Scope

Scope in a programming language controls the visibility and lifetimes of variables and parameters. This is an important service to the programmer because it reduces naming collisions and provides automatic memory management:

var foo = function (  ) {
    var a = 3, b = 5;

    var bar = function (  ) {
        var b = 7, c = 11;

// At this point, a is 3, b is 7, and c is 11

        a += b + c;

// At this point, a is 21, b is 7, and c is 11

    };

// At this point, a is 3, b is 5, and c is not defined

    bar(  );

// At this point, a is 21, b is 5

};

Most languages with C syntax have block scope. All variables defined in a block (a list of statements wrapped with curly braces) are not visible from outside of the block. The variables defined in a block can be released when execution of the block is finished. This is a good thing.

Unfortunately, JavaScript does not have block scope even though its block syntax suggests that it does. This confusion can be a source of errors.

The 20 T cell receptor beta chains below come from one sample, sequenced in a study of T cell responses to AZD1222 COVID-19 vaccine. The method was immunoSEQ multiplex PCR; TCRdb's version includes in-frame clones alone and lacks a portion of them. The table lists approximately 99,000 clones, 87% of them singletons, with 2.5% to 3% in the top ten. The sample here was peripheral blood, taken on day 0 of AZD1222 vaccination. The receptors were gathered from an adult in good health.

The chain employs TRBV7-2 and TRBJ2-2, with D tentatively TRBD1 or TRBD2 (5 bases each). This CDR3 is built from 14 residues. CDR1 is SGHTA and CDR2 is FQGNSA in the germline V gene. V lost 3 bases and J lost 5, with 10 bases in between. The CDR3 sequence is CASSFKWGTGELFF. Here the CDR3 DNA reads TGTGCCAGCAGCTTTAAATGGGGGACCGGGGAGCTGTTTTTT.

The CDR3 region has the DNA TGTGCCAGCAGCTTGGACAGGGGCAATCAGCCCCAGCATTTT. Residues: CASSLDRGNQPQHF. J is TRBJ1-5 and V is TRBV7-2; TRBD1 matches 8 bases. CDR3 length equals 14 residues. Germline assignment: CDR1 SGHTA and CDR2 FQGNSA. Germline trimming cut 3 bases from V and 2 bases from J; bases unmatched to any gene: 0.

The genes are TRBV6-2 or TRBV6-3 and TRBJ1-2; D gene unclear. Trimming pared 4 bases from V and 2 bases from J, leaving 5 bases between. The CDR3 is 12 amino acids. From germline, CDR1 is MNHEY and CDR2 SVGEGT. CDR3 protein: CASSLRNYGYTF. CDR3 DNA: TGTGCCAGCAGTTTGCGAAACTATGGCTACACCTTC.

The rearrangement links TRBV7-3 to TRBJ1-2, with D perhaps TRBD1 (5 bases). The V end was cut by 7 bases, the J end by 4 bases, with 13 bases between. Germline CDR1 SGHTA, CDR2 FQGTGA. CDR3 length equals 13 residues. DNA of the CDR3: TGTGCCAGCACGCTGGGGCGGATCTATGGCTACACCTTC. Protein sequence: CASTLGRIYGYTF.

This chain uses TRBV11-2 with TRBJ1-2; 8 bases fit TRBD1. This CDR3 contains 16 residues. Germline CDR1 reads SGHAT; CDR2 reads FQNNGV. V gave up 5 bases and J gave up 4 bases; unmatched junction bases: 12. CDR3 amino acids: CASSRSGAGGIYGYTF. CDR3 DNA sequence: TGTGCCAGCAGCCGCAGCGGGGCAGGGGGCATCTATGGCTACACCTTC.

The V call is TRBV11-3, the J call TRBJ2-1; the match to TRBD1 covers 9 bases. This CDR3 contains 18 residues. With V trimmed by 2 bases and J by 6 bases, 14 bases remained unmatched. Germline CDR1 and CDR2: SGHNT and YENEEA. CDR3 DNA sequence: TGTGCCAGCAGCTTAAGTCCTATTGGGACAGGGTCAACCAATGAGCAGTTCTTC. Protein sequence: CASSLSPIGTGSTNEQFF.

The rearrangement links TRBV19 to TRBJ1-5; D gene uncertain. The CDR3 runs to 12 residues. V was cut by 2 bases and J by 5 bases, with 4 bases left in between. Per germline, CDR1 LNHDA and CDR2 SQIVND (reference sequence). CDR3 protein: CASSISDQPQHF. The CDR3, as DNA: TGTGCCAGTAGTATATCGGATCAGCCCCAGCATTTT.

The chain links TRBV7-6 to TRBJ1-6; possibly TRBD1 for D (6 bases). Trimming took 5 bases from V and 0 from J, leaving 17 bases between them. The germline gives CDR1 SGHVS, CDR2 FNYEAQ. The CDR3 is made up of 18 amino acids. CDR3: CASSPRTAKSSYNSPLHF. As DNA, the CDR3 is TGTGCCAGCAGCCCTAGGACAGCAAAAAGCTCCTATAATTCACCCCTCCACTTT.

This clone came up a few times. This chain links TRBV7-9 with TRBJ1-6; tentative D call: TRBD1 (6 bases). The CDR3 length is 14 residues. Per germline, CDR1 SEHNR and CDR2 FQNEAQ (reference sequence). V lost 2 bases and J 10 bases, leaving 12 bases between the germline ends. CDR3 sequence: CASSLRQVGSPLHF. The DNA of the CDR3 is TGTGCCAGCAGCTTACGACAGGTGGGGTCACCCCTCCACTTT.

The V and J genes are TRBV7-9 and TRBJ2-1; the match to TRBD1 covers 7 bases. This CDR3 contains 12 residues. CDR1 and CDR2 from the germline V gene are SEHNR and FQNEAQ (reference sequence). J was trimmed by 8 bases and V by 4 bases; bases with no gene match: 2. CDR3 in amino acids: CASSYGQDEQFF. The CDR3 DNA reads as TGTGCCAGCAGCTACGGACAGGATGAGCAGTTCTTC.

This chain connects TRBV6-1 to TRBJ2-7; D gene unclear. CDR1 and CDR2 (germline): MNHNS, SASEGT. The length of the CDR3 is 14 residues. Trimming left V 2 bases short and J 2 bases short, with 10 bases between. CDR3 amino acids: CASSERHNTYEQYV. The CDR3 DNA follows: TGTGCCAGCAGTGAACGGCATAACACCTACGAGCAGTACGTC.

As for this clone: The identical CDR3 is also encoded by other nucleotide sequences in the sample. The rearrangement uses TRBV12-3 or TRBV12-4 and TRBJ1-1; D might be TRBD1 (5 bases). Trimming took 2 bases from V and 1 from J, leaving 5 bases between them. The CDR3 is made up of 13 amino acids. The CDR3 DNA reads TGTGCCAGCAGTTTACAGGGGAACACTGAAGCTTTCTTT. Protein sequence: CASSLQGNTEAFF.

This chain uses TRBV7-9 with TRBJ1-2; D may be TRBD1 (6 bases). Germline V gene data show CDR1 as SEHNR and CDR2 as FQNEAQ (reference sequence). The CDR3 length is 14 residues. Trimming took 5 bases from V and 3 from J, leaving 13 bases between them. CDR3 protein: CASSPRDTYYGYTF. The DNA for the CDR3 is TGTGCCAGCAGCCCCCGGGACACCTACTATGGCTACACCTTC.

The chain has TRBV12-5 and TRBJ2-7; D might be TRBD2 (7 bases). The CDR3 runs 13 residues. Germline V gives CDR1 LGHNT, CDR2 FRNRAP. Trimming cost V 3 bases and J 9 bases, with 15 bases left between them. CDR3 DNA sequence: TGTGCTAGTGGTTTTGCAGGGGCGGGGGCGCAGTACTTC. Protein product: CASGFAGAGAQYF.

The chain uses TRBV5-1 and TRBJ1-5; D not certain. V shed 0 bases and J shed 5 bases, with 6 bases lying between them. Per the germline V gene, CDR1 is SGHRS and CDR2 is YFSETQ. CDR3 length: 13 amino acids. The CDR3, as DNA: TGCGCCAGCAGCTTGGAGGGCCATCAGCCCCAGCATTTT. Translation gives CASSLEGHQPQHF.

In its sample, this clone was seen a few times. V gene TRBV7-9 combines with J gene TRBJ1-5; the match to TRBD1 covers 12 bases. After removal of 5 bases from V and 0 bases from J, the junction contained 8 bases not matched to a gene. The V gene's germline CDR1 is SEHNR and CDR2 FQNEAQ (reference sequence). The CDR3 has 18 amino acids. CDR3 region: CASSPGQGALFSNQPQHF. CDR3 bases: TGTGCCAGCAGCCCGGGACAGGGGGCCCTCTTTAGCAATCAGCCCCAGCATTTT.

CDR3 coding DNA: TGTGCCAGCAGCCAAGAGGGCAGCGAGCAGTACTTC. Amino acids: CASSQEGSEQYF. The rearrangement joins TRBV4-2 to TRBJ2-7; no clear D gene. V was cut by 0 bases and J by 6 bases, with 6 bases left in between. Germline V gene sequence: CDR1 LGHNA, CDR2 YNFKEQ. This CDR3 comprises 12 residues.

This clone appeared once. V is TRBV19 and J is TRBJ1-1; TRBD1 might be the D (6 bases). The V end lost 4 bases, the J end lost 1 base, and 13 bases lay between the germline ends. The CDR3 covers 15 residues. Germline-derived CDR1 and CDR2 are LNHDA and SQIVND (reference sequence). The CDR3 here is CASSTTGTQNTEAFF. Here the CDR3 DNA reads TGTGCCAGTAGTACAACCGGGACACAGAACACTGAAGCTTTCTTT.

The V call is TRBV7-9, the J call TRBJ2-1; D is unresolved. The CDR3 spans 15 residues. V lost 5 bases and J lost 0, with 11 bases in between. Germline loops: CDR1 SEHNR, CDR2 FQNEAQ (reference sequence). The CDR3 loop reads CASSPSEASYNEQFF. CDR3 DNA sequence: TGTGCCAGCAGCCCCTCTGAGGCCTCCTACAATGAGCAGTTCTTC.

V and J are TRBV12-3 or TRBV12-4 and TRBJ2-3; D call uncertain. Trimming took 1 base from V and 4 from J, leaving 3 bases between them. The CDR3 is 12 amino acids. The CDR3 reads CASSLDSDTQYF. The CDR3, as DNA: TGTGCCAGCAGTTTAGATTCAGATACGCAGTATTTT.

JavaScript does have function scope. That means that the parameters and variables defined in a function are not visible outside of the function, and that a variable defined anywhere within a function is visible everywhere within the function.

In many modern languages, it is recommended that variables be declared as late as possible, at the first point of use. That turns out to be bad advice for JavaScript because it lacks block scope. So instead, it is best to declare all of the variables used in a function at the top of the function body.

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